Despite growth, native advertising is still difficult for consumers to recognize

Fewer than 1 in 5 users recognized native advertisements as ads

Evans and Wojdynski native advertising-h

December 16, 2015

Sarah Freeman

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Grady College of Journalism and Mass Communication
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Bart Wojdynski

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Nate Evans

Nate Evans

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    Nathaniel J. Evans (left) and Bartosz W. Wojdynski

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Athens, Ga. - The appearance of online editorial content and native, or paid, advertising is blurred in the minds of consumers, according to a research study from the University of Georgia Grady College of Journalism and Mass Communication.

What distinguishes native advertising from display advertising is that native ads are designed to look like they belong as part of the editorial content and can, at times, be hard to tell apart from the publisher's content. Publishers use disclosure labels, or elements that identify these articles as promotional content, to distinguish these articles from regular editorial content.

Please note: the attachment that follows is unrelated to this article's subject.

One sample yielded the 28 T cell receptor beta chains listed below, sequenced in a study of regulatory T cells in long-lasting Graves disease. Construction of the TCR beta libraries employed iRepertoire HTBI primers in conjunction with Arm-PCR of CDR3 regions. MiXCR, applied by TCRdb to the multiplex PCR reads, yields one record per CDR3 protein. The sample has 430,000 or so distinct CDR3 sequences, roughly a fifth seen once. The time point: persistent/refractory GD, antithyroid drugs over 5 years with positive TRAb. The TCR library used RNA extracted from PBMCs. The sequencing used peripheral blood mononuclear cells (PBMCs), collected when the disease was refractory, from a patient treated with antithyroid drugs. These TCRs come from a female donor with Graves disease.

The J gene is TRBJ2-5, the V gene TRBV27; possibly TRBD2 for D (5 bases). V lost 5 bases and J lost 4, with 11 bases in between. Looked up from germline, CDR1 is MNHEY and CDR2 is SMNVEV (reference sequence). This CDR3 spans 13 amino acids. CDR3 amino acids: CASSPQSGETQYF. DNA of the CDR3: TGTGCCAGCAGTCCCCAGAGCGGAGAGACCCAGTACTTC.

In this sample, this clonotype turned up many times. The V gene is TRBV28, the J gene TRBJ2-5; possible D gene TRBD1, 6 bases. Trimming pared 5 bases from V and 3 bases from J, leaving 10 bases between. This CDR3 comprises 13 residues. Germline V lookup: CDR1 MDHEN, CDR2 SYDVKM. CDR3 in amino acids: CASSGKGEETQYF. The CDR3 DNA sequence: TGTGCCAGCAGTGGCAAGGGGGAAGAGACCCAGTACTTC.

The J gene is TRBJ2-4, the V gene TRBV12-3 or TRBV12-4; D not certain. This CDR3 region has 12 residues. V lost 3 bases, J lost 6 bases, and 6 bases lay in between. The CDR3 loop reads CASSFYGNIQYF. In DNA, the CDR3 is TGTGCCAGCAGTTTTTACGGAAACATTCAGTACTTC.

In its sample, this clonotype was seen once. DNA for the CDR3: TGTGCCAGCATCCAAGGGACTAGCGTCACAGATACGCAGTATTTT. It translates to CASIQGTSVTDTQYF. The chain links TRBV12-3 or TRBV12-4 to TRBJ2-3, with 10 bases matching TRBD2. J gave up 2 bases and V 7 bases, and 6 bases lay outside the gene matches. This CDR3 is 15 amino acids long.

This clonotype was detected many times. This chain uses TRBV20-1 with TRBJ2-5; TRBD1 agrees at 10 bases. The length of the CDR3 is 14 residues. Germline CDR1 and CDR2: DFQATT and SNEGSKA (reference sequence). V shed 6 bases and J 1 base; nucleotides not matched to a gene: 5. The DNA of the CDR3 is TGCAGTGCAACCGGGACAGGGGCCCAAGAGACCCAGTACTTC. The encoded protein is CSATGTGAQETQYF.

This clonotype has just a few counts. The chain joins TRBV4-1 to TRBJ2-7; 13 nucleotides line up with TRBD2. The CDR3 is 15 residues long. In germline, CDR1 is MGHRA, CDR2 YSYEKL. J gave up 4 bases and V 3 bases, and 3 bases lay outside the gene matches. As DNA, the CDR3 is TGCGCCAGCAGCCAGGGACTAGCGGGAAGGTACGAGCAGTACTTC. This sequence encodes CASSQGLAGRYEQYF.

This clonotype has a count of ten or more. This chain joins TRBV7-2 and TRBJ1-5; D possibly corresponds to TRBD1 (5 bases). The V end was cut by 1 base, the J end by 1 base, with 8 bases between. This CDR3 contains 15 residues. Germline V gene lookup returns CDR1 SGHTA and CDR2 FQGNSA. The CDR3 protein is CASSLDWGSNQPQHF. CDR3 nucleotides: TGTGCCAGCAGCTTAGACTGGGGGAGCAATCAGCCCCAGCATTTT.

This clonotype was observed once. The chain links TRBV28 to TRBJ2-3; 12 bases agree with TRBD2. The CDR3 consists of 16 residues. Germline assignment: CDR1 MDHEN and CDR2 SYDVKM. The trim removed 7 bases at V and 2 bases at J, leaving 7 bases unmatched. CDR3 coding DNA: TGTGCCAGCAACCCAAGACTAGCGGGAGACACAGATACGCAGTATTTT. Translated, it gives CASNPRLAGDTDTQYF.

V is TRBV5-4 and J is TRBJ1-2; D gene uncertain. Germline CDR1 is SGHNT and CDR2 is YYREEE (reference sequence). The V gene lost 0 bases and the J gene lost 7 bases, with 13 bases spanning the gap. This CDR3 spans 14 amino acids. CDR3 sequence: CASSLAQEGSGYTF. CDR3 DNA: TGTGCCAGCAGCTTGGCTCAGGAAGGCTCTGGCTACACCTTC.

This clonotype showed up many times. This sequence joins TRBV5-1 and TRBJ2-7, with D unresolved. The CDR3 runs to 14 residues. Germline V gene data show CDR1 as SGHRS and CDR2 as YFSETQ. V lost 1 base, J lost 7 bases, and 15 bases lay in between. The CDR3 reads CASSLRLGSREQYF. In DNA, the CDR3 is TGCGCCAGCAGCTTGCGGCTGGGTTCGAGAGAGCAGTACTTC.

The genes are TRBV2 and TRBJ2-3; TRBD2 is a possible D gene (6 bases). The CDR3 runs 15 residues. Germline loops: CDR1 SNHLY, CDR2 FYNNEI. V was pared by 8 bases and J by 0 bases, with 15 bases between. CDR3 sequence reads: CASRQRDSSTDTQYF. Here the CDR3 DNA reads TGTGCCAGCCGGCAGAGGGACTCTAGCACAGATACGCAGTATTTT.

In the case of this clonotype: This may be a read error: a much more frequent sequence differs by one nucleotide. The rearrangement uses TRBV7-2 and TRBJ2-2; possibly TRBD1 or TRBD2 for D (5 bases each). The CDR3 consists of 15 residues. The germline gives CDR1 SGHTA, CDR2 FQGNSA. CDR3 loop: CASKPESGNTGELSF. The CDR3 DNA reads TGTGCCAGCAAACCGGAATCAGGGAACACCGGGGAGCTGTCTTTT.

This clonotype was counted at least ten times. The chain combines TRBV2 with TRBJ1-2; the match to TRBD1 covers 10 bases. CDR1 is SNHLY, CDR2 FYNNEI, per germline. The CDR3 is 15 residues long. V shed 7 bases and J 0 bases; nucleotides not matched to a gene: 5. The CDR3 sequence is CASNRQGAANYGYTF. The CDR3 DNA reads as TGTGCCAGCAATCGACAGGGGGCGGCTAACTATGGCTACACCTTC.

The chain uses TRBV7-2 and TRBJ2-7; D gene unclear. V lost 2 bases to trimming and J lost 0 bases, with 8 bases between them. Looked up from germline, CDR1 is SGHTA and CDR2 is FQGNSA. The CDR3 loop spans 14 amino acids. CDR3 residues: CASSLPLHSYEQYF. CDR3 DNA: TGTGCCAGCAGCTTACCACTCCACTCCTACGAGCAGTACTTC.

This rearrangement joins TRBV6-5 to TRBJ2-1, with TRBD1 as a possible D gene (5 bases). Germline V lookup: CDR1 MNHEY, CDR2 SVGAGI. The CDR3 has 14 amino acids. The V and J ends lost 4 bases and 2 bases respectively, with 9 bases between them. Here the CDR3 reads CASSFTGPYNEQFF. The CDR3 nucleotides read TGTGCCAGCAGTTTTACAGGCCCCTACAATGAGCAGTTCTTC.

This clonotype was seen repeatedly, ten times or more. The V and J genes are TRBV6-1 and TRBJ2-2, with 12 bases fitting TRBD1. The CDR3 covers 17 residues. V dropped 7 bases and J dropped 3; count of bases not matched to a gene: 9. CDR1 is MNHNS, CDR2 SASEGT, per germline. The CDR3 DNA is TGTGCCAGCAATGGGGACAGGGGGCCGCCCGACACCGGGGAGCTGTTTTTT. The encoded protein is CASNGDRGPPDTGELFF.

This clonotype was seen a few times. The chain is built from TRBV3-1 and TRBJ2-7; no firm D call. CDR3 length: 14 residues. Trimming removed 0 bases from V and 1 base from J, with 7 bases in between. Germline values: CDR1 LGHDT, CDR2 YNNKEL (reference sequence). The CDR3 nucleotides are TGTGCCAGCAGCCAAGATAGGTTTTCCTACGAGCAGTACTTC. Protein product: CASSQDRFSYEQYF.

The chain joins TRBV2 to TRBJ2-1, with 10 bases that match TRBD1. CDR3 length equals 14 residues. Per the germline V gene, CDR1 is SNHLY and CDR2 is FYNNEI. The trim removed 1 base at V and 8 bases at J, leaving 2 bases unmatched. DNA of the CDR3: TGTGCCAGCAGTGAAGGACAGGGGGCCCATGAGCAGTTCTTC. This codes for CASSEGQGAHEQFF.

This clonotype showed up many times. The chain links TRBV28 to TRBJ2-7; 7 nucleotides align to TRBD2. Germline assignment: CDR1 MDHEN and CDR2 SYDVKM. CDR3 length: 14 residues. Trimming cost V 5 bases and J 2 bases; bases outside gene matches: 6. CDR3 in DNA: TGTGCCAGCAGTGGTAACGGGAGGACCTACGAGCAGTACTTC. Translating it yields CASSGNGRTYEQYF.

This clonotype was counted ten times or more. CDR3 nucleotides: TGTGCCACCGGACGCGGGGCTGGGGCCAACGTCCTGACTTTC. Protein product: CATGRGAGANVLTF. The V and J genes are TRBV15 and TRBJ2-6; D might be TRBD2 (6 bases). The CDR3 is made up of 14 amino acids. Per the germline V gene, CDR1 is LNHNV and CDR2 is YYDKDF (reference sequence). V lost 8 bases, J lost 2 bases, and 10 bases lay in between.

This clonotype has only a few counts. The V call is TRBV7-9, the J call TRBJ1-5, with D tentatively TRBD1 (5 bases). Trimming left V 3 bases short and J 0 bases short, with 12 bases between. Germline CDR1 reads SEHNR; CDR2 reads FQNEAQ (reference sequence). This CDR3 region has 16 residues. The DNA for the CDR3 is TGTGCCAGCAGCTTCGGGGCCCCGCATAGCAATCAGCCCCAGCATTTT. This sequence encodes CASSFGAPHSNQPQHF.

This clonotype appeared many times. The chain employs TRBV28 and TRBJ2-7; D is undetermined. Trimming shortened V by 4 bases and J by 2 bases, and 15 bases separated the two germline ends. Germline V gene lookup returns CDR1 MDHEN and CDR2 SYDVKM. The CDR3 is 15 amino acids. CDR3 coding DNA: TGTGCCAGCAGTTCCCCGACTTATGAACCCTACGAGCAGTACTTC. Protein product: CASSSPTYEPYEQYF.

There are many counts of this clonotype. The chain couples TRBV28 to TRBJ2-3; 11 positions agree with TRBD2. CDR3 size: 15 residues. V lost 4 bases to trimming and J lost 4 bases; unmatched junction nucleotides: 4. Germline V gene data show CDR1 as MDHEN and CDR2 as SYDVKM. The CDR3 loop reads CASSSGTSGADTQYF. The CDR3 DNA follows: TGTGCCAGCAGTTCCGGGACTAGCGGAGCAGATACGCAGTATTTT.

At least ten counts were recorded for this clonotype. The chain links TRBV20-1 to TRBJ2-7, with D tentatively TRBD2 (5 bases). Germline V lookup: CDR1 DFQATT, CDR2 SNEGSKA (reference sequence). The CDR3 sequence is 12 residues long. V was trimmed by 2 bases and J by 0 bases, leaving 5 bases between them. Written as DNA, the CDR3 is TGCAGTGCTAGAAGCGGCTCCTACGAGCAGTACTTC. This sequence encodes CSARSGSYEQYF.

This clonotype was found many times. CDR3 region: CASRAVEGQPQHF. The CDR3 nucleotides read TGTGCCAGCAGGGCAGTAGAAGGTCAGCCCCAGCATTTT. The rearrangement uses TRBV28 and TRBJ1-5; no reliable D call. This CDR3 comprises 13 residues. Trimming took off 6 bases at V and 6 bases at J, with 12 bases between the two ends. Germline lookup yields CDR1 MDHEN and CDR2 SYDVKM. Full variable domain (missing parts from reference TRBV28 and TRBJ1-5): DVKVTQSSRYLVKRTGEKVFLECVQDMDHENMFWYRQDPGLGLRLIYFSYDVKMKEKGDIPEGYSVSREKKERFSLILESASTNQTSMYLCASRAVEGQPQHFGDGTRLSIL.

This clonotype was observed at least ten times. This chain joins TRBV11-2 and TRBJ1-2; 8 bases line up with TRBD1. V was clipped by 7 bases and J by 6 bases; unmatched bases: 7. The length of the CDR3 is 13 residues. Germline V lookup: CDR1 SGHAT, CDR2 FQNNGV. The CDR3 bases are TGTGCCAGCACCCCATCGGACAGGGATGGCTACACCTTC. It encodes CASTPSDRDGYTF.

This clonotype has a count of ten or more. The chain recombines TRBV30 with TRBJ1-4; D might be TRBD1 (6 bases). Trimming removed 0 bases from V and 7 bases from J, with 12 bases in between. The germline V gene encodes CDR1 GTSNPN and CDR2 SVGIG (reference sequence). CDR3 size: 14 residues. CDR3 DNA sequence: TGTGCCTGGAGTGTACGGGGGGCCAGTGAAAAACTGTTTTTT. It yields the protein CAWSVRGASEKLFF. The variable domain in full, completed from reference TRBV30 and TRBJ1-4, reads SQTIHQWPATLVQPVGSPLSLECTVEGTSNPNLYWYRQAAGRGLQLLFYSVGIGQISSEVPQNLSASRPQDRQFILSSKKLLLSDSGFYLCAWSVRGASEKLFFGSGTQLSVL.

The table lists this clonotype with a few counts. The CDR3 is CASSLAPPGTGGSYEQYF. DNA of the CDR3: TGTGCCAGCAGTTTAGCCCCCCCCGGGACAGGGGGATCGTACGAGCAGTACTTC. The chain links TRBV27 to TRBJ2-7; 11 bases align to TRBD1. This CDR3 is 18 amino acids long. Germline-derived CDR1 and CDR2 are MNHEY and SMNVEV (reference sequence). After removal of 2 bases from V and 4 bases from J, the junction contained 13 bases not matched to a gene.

In the study, published in the December Journal of Advertising, Bartosz W. Wojdynski and Nathaniel J. Evans, both assistant professors in the Grady College, conducted two experiments using online news articles to examine the differences that the language and positioning of the disclosure labels make in determining whether consumers recognize sponsored articles as advertising content.

In the first study, only 17 of 242 viewers, or 7 percent, identified the content as advertising, and in the second eye-tracking study, only 17 percent identified the articles as advertising.

"I think that many publishers and advertisers assume that just because they put a label on the content, consumers will automatically understand that the article they're reading is a paid advertisement," Wojdynski said. "These results show that's not the case at all, although the design of the disclosure label can make a big difference."